If you simply are who you choose to be, what need is there of being free, of continuing in Y'shua's word? Is there no value in knowing the truth?

Certainly, there are choices some can make in life that don't run afoul through boastful arrogance. There is at times a range of options that are fully within the Lord's will. Could Hogarth be something other than "a shrimpy dork who thinks he's smarter than them," which is the immediate context of the delivery of the aphorism. Perhaps. Extending that further, could he be a doctor or a lawyer? Eventually, possibly. Could he be Miss America? Could he be a Navajo or a Watusi? Well, no. Even where there may be options, there are still limits.

Are the children targeted as the cartoon's audience likely to analyze the statement like I've done? No, they generally just accept it at face value. They won't understand how to assess real limits, and they are encouraged to boast in their arrogance, which is evil. This same maxim, by the way, is taught in our government schools.

Given that the movie is a clever set-up for the mark of the Beast and that the ultimate goal of pharmakeia is to facilitate the serpent's procreative scheme, let's consider the maxim in that context.

If you are who you choose to be, you can accept the mark now and enjoy the perceived benefits. Then, later, if you change your mind you can reject the mark, choosing to be an unmarked person. If you really are who you choose to be, why not? The problem here that is that Hogarth couldn't choose to be a Watusi, and no one choosing to accept the mark, after receiving it can repent of it. No one so marked can choose to become an unmarked person. Will some have this philosophy in mind when they are offered the mark and make their big decision? Oh yeah.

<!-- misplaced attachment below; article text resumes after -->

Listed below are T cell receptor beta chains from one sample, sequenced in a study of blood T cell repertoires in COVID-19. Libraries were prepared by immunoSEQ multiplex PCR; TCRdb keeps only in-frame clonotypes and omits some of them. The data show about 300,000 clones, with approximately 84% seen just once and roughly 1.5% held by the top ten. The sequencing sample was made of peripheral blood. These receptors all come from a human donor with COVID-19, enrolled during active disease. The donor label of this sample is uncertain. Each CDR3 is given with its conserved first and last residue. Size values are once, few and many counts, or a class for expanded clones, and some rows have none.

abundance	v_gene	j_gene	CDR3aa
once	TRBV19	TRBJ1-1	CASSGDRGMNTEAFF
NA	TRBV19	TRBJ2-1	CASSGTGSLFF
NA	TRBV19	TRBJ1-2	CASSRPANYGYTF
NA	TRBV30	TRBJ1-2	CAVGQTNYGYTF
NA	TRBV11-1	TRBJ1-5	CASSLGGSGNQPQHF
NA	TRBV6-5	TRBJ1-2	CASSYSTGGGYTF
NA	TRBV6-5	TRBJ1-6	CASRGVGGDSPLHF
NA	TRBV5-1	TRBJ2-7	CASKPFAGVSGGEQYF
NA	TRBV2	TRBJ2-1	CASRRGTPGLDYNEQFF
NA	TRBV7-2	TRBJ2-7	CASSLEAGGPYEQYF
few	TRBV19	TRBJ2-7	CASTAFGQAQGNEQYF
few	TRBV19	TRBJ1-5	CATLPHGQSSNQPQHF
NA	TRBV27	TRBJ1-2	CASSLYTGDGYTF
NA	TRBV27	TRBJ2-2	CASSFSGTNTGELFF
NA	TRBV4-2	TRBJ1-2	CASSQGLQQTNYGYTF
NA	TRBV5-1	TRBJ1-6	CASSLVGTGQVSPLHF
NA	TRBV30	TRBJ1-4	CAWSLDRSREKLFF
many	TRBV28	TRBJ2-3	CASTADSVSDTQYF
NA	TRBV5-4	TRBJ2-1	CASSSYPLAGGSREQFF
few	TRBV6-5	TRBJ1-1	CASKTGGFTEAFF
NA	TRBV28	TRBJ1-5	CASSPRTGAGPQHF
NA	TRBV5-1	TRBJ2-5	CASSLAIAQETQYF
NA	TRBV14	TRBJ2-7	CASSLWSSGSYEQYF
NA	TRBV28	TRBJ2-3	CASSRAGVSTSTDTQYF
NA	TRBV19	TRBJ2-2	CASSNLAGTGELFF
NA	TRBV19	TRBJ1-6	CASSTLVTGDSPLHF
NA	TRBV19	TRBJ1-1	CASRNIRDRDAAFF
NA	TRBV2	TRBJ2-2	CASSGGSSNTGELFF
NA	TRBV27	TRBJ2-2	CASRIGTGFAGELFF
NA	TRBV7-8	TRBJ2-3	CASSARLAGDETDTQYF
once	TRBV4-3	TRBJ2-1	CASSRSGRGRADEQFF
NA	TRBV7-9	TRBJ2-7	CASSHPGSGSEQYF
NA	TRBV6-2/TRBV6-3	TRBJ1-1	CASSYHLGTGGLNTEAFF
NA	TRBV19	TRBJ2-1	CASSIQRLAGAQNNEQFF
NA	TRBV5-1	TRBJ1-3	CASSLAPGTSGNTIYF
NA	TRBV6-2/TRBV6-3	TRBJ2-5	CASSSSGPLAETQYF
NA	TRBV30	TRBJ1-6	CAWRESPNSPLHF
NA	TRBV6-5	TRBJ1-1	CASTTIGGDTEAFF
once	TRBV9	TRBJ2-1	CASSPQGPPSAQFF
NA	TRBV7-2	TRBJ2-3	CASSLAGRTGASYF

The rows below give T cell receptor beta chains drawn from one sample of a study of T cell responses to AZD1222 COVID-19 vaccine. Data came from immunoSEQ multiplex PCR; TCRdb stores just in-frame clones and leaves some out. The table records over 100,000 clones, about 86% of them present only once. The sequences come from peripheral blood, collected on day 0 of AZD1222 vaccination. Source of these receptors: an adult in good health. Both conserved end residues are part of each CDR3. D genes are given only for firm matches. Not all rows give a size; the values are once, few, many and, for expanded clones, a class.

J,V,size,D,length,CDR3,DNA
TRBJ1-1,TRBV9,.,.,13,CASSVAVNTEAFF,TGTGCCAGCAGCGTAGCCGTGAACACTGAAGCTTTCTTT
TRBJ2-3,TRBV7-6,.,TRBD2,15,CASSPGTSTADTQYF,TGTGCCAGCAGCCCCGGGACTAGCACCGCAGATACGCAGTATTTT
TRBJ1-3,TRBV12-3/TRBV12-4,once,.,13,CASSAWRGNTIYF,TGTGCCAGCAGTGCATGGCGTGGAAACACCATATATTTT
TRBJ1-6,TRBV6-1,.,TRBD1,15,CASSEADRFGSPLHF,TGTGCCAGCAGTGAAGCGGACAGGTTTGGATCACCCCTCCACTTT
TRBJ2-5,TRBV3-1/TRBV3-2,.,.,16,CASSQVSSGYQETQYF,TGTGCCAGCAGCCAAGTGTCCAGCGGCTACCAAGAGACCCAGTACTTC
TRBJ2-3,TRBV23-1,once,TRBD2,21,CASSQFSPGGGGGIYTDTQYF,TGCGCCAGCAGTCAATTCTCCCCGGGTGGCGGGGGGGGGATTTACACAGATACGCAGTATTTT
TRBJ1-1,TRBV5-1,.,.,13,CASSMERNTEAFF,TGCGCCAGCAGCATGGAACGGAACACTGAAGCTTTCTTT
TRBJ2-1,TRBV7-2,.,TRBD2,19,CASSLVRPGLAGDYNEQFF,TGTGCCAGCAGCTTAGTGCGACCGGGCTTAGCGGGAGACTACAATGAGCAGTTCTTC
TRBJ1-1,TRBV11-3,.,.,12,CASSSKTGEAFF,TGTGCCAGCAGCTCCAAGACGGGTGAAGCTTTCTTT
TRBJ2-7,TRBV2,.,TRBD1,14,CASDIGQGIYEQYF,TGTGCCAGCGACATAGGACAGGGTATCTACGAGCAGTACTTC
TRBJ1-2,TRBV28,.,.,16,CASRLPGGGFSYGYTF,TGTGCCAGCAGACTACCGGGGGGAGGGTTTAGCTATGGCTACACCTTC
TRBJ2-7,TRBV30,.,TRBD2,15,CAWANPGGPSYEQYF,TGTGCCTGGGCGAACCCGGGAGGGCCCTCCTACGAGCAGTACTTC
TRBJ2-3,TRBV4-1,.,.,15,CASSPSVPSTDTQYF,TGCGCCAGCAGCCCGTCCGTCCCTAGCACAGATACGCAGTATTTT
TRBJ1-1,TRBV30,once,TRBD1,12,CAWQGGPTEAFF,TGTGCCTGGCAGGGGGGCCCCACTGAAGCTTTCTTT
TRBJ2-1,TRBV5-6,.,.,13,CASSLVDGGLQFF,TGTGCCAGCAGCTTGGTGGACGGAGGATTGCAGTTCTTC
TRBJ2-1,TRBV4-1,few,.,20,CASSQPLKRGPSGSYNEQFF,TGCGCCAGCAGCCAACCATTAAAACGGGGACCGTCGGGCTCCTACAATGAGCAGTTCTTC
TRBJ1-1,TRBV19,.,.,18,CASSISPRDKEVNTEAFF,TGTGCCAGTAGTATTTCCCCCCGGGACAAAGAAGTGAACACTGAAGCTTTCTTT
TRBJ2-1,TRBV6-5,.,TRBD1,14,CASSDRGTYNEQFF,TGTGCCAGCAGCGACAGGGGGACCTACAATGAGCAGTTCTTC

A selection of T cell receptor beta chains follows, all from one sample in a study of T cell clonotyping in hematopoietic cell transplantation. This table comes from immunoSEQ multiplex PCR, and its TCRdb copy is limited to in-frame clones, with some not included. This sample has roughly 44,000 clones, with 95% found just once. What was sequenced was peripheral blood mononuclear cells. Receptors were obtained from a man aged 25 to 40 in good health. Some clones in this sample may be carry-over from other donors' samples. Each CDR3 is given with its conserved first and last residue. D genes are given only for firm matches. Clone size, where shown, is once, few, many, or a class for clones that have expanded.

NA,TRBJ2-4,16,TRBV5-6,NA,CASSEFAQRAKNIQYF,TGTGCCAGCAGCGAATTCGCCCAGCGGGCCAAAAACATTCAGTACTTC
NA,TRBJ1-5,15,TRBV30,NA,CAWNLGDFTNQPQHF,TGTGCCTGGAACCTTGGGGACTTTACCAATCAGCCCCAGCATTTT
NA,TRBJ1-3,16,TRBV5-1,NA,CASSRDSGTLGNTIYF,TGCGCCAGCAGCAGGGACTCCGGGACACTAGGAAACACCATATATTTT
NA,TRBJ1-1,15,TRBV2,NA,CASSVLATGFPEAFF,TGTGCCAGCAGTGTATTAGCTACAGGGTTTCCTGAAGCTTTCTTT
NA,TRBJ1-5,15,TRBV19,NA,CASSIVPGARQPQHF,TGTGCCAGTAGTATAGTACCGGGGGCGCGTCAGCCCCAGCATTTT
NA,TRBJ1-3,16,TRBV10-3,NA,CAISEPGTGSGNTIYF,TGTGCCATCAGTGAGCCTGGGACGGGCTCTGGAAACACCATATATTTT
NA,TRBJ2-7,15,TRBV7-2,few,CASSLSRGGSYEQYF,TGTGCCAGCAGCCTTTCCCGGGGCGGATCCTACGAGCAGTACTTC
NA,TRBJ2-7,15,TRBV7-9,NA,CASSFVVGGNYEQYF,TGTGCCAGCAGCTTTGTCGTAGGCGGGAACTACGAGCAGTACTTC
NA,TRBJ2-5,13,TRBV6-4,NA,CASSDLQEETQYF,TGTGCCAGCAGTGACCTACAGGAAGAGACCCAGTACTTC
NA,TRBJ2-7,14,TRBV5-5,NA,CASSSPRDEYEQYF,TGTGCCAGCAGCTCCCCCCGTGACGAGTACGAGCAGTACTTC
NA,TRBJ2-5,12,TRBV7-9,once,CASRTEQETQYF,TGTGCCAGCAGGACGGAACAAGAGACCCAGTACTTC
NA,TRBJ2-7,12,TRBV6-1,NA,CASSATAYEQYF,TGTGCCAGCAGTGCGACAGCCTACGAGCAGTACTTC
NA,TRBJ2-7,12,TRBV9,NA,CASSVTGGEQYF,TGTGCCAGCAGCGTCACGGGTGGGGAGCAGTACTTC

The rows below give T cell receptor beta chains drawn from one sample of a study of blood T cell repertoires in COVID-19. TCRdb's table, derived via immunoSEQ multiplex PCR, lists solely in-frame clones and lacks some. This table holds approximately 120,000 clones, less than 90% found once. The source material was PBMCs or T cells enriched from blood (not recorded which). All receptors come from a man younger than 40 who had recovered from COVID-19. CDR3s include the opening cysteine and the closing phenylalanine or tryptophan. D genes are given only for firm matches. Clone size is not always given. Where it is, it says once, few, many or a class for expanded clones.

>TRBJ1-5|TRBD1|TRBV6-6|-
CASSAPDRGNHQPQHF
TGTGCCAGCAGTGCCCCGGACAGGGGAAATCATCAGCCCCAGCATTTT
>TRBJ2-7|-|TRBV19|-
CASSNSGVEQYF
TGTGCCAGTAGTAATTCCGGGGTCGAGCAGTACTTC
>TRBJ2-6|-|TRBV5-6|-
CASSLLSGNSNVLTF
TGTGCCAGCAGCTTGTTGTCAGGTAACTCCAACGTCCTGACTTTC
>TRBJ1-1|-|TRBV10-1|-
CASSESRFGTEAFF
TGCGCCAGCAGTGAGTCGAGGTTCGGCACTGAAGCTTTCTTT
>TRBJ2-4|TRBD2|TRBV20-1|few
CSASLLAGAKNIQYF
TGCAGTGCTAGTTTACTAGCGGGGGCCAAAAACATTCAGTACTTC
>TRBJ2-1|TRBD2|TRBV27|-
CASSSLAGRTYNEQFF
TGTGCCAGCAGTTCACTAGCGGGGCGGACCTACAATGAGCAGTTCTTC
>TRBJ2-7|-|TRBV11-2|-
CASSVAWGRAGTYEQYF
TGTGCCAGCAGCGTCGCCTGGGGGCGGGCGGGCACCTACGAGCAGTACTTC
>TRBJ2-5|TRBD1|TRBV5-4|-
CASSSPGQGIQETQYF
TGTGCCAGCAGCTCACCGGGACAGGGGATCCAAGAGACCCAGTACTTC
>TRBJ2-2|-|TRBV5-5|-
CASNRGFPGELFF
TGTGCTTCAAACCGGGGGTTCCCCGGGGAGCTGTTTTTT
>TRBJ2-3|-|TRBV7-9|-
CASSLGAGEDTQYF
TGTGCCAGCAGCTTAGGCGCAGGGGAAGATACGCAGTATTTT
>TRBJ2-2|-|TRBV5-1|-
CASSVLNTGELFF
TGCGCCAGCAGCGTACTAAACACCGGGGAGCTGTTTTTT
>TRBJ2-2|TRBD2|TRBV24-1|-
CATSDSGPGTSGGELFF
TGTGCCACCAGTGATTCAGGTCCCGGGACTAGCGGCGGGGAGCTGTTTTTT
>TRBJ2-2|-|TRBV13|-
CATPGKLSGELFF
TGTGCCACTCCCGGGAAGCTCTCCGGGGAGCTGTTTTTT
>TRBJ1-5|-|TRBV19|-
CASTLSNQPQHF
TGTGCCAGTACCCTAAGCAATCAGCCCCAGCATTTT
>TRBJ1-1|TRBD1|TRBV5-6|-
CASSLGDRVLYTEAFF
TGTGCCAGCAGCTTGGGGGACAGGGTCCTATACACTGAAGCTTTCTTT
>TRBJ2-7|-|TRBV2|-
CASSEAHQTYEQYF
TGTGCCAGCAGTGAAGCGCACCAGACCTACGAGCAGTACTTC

And, that all presumes one actually has the option of rejecting the mark, which will NOT be the reality for many. If one continues in life boastfully following what is presumed to be their own "self-directed" plans, they are in truth sinning and, as a servant of sin, are therefore not free. How then will they (you?) decline the mark of the Beast when it's offered?

In the NIV, 1 John 5:19 is rendered, "We know that we are children of God, and that the whole world is under the control of the evil one." This is well put, because the Greek word keimai here means "lies in the power of the evil one, i.e. is held in subjection by the devil."

The freedom most think they have is an illusion. Of this, I am absolutely convinced. To get a better grasp of the really important subject at hand I highly recommend doing a word study on exousia, meaning, "power of choice, liberty of doing as one pleases." If you already have but it was some time ago, you may be surprised at what insight you'll glean as you take another look.

This movie is really an excellent resource for teaching about pharmakeia, and this scene in particular which really lays it out for us. The Revealer of Secrets Y'shua is so generous to open this up for us, exposing the handiwork of the deceiver!

More to follow, Lord willing!